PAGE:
Krishnaswami Ayyangar, J.
1. This is an appeal against the order of the Subordinate Judge of Dindigul setting aside the decree passed by the District Munsif of Periyakulam dismissing the suit of the appellant on the ground that she had failed and neglected to perform a condition precedent on the performance of which she was granted an adjournment of the suit.
2. The facts are these. The first respondent filed the suit out of which the present appeal has arisen for a declaration that the decree and subsequent proceedings in O.S. No. 156 of 1930 on the file of the District Munsif's Court, Periyakulam, are void and not binding on her and for recovery of possession of certain immovable properties together with mesne profits. She obtained leave to file the suit in forma pauperis. The defendants contested the suit and issues were framed on the 20th August, 1937 embodying the questions in dispute. The trial was fixed for the 12th October, 1937. On that day the plaintiff was not ready and the suit was adjourned to the 24th November, 1937. The plaintiff was again unready and the suit had again to be adjourned to the 21 st January, 1938. On the 21st January, 1938 the plaintiff was once again not ready and the Court was obliged to adjourn the suit to the 8th February, 1938. On that day it appeared that the plaintiff was again not ready and she prayed for a further adjournment of the suit. The adjournment was granted but the plaintiff was directed as a condition precedent to pay two sets of day costs of Rs. 5 each, the idea being that the day costs should be paid to the contesting defendants on or before the adjourned date. Subject to the said condition the suit was adjourned to the 17th February, 1938. Neither on that day nor on any day previous did the plaintiff pay the costs ordered and the District Munsif therefore dismissed the suit. An appeal was preferred to the Subordinate Judge of Dindigul who reversed the decree of the District Munsif on the ground that as the appellant was a pauper she should not have been asked to pay the day costs and that her suit ought not to have been dismissed for non-payment of the same. For this view the learned Judge relied upon the decision of the Bombay High Court reported in Ambaji v. Hanmantrao I.L.R.(1922)Bom. 104.
3. The only relevant provision of the Code of Civil Procedure on the point is that contained in Order 33, Rule 8 which says:
Where the application (application for leave to sue as a pauper) is granted, it shall be numbered and registered, and shall be deemed the plaint in the suit, and the suit shall proceed in all other respects as a suit instituted in the ordinary manner, except that the plaintiff shall not be liable to pay any court fee (other than fee payable for service of process) in respect of any petition, appointment of a pleader or other proceeding connected with the suit.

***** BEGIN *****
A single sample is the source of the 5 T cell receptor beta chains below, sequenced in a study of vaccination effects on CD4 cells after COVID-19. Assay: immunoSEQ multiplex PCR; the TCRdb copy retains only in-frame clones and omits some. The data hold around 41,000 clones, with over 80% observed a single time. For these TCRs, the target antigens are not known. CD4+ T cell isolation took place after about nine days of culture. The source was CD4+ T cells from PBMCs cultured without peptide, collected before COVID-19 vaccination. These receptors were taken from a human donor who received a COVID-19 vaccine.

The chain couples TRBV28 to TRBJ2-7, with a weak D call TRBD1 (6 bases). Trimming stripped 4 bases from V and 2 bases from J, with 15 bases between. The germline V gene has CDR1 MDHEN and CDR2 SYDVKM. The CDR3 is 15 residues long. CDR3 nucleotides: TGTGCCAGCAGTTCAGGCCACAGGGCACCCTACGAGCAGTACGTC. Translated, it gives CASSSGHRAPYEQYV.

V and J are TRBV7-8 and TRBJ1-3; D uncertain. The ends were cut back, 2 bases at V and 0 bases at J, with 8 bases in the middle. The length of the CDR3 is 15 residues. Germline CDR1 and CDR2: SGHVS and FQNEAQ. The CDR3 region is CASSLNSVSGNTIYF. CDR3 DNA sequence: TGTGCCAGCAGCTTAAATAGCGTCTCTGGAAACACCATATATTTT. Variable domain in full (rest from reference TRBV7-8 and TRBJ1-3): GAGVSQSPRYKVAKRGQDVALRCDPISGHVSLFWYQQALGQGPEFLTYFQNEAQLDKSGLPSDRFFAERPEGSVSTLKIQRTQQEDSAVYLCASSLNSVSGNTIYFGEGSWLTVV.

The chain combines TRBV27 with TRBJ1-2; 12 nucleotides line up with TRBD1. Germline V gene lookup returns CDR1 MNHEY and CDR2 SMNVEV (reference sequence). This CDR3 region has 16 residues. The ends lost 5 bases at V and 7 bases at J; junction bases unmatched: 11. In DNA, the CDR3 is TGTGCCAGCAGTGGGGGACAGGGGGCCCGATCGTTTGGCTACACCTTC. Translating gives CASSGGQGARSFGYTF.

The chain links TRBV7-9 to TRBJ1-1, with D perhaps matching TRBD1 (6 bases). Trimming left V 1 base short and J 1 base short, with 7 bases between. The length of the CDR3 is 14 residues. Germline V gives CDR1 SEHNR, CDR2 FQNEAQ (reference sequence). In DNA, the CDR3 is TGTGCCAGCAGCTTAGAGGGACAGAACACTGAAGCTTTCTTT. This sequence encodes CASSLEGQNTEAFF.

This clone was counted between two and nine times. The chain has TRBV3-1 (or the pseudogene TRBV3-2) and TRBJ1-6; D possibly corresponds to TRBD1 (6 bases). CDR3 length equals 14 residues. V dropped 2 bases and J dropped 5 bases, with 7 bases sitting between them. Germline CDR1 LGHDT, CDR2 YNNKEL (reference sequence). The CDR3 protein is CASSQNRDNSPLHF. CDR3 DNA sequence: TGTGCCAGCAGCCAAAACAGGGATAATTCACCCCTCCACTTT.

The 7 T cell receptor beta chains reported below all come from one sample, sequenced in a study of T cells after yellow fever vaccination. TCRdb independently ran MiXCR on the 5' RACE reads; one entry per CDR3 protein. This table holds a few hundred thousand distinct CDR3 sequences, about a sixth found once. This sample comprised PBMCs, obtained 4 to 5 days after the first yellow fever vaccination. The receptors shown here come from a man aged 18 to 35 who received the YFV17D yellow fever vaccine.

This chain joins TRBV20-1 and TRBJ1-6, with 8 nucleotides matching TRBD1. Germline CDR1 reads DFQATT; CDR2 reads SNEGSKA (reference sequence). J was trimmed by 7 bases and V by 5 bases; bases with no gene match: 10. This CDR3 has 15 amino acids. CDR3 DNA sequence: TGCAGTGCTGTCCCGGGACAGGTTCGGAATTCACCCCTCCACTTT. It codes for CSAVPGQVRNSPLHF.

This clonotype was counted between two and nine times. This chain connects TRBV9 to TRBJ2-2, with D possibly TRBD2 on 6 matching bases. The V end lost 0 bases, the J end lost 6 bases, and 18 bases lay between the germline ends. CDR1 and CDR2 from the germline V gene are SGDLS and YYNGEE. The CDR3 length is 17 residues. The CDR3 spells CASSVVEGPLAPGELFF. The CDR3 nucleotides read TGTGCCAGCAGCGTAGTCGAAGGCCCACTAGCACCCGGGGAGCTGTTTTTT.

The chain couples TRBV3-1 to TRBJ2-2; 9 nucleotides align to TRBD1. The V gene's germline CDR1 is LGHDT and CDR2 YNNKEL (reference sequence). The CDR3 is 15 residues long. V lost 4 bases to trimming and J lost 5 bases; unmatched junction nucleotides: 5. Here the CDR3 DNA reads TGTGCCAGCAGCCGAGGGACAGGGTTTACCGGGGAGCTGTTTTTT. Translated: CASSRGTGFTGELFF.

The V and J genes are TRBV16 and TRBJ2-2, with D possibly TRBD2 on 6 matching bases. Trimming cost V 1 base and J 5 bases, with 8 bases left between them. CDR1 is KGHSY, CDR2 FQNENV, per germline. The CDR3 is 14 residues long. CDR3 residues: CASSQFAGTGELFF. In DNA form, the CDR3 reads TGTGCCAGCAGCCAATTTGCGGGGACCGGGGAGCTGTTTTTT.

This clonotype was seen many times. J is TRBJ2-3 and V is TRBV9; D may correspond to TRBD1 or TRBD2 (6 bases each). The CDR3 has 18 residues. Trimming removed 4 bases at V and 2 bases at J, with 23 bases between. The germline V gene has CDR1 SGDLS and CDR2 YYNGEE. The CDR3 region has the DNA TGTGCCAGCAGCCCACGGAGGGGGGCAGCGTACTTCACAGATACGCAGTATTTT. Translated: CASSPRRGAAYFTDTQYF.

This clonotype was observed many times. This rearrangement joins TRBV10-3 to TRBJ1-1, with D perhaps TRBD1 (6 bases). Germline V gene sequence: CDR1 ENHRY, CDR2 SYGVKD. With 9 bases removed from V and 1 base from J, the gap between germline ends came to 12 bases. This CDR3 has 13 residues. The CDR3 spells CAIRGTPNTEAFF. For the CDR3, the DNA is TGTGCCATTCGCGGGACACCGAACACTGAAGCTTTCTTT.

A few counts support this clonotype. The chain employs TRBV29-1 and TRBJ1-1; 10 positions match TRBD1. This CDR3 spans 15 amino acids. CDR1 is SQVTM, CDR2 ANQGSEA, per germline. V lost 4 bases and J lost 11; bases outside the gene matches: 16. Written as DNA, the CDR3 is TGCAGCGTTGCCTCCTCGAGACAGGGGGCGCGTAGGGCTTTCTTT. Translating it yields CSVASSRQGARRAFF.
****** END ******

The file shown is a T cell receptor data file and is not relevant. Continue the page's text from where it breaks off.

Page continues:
4. The meaning of the rule is clear that when permission is given to a party to sue as a pauper he gets immunity from payment of the court fee on the plaint and also on any petition, appointment of a pleader, or other proceeding connected with the suit. The pauper plaintiff is not excused from payment of the fees payable for service of process nor is there anything in the language of the rule to warrant the idea that the pauper plaintiff is exempted from liability for the day costs, if and when the court directs that the same should be paid. The decision of the Bombay High Court in the case cited appears to lay down the proposition that once a person is found to be a pauper and allowed to sue as such the Court has no right to direct the pauper to pay the costs in cash. The Court considered that such an order was 'wholly improper'. With very great respect I am unable to follow this decision. The learned Judges have not taken into consideration the effect of the language employed in Order 33, Rule 8 Civil Procedure Code in coming to their conclusion. If the language of the rule is considered it will be seen that an order permitting a party to sue as a pauper does not operate to confer a general immunity from liability to pay costs or other fees except those specifically mentioned. The same question arose in Lim Pin Sin v. Eng Van Hock I.L.R.(1928)Rang. 561, where it appeared that an adjournment was granted to the plaintiff on condition that he paid the costs. In default the suit was to stand dismissed. The plaintiff not having paid the costs as directed by the order of the Court the suit was dismissed. It was argued on the authority of Ambaji v. Hanmantrao I.L.R.(1922)Bom. 104, that the direction that a pauper plaintiff should pay the costs as a condition of the adjournment was wrong and should be ignored. The learned judges expressed the opinion that the facts in the Bombay case were not parallel to those . before them and that they were unable to hold that an order making the payment of costs a condition of the adjournment was unjustified. I am of the opinion that the order of, the ' Court which directed the first respondent to pay the costs specified in the order as a condition precedent for the further hearing of the suit is not illegal.